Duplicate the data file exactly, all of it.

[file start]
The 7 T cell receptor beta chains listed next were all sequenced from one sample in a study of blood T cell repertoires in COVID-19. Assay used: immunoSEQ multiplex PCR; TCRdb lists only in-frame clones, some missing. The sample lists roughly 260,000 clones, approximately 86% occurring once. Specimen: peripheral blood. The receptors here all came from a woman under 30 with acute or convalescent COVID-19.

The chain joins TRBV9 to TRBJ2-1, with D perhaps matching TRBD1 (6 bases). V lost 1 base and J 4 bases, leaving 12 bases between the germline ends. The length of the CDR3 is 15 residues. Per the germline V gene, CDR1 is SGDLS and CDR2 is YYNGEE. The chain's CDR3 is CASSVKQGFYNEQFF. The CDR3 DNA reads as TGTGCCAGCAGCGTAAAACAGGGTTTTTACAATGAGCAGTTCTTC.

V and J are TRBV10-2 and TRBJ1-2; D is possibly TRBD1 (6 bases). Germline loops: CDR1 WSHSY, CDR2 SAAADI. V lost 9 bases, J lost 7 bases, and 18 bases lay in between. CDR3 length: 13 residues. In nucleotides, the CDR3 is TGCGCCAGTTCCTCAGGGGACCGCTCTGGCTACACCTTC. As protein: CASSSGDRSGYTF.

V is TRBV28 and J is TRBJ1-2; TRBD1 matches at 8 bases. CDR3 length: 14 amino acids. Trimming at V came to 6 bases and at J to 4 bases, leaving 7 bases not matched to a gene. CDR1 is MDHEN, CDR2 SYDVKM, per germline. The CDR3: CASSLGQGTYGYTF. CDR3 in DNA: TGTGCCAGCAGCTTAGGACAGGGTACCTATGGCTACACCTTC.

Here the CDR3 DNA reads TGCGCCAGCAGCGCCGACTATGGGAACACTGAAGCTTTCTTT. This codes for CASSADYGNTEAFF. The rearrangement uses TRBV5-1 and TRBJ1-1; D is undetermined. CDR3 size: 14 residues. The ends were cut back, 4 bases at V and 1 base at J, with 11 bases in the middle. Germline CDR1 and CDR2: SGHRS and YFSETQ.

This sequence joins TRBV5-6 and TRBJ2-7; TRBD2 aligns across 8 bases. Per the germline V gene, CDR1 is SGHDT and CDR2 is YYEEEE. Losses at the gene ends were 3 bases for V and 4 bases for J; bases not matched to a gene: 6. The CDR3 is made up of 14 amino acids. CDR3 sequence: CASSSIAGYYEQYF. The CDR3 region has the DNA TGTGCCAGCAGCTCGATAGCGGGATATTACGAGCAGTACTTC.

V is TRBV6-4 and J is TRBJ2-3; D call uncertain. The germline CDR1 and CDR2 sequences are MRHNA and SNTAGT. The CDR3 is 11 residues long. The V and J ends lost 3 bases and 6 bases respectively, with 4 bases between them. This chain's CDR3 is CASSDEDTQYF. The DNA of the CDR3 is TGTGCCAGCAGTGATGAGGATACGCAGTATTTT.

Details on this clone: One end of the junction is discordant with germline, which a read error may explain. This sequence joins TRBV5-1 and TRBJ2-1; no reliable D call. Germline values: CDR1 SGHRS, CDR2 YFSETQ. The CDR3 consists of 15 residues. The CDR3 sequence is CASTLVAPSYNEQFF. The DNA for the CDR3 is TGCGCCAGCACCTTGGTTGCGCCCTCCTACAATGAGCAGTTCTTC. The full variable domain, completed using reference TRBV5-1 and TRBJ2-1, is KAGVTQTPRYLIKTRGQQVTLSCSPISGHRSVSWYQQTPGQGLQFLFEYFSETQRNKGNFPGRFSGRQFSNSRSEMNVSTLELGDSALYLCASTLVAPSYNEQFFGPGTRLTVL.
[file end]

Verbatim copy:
The 7 T cell receptor beta chains listed next were all sequenced from one sample in a study of blood T cell repertoires in COVID-19. Assay used: immunoSEQ multiplex PCR; TCRdb lists only in-frame clones, some missing. The sample lists roughly 260,000 clones, approximately 86% occurring once. Specimen: peripheral blood. The receptors here all came from a woman under 30 with acute or convalescent COVID-19.

The chain joins TRBV9 to TRBJ2-1, with D perhaps matching TRBD1 (6 bases). V lost 1 base and J 4 bases, leaving 12 bases between the germline ends. The length of the CDR3 is 15 residues. Per the germline V gene, CDR1 is SGDLS and CDR2 is YYNGEE. The chain's CDR3 is CASSVKQGFYNEQFF. The CDR3 DNA reads as TGTGCCAGCAGCGTAAAACAGGGTTTTTACAATGAGCAGTTCTTC.

V and J are TRBV10-2 and TRBJ1-2; D is possibly TRBD1 (6 bases). Germline loops: CDR1 WSHSY, CDR2 SAAADI. V lost 9 bases, J lost 7 bases, and 18 bases lay in between. CDR3 length: 13 residues. In nucleotides, the CDR3 is TGCGCCAGTTCCTCAGGGGACCGCTCTGGCTACACCTTC. As protein: CASSSGDRSGYTF.

V is TRBV28 and J is TRBJ1-2; TRBD1 matches at 8 bases. CDR3 length: 14 amino acids. Trimming at V came to 6 bases and at J to 4 bases, leaving 7 bases not matched to a gene. CDR1 is MDHEN, CDR2 SYDVKM, per germline. The CDR3: CASSLGQGTYGYTF. CDR3 in DNA: TGTGCCAGCAGCTTAGGACAGGGTACCTATGGCTACACCTTC.

Here the CDR3 DNA reads TGCGCCAGCAGCGCCGACTATGGGAACACTGAAGCTTTCTTT. This codes for CASSADYGNTEAFF. The rearrangement uses TRBV5-1 and TRBJ1-1; D is undetermined. CDR3 size: 14 residues. The ends were cut back, 4 bases at V and 1 base at J, with 11 bases in the middle. Germline CDR1 and CDR2: SGHRS and YFSETQ.

This sequence joins TRBV5-6 and TRBJ2-7; TRBD2 aligns across 8 bases. Per the germline V gene, CDR1 is SGHDT and CDR2 is YYEEEE. Losses at the gene ends were 3 bases for V and 4 bases for J; bases not matched to a gene: 6. The CDR3 is made up of 14 amino acids. CDR3 sequence: CASSSIAGYYEQYF. The CDR3 region has the DNA TGTGCCAGCAGCTCGATAGCGGGATATTACGAGCAGTACTTC.

V is TRBV6-4 and J is TRBJ2-3; D call uncertain. The germline CDR1 and CDR2 sequences are MRHNA and SNTAGT. The CDR3 is 11 residues long. The V and J ends lost 3 bases and 6 bases respectively, with 4 bases between them. This chain's CDR3 is CASSDEDTQYF. The DNA of the CDR3 is TGTGCCAGCAGTGATGAGGATACGCAGTATTTT.

Details on this clone: One end of the junction is discordant with germline, which a read error may explain. This sequence joins TRBV5-1 and TRBJ2-1; no reliable D call. Germline values: CDR1 SGHRS, CDR2 YFSETQ. The CDR3 consists of 15 residues. The CDR3 sequence is CASTLVAPSYNEQFF. The DNA for the CDR3 is TGCGCCAGCACCTTGGTTGCGCCCTCCTACAATGAGCAGTTCTTC. The full variable domain, completed using reference TRBV5-1 and TRBJ2-1, is KAGVTQTPRYLIKTRGQQVTLSCSPISGHRSVSWYQQTPGQGLQFLFEYFSETQRNKGNFPGRFSGRQFSNSRSEMNVSTLELGDSALYLCASTLVAPSYNEQFFGPGTRLTVL.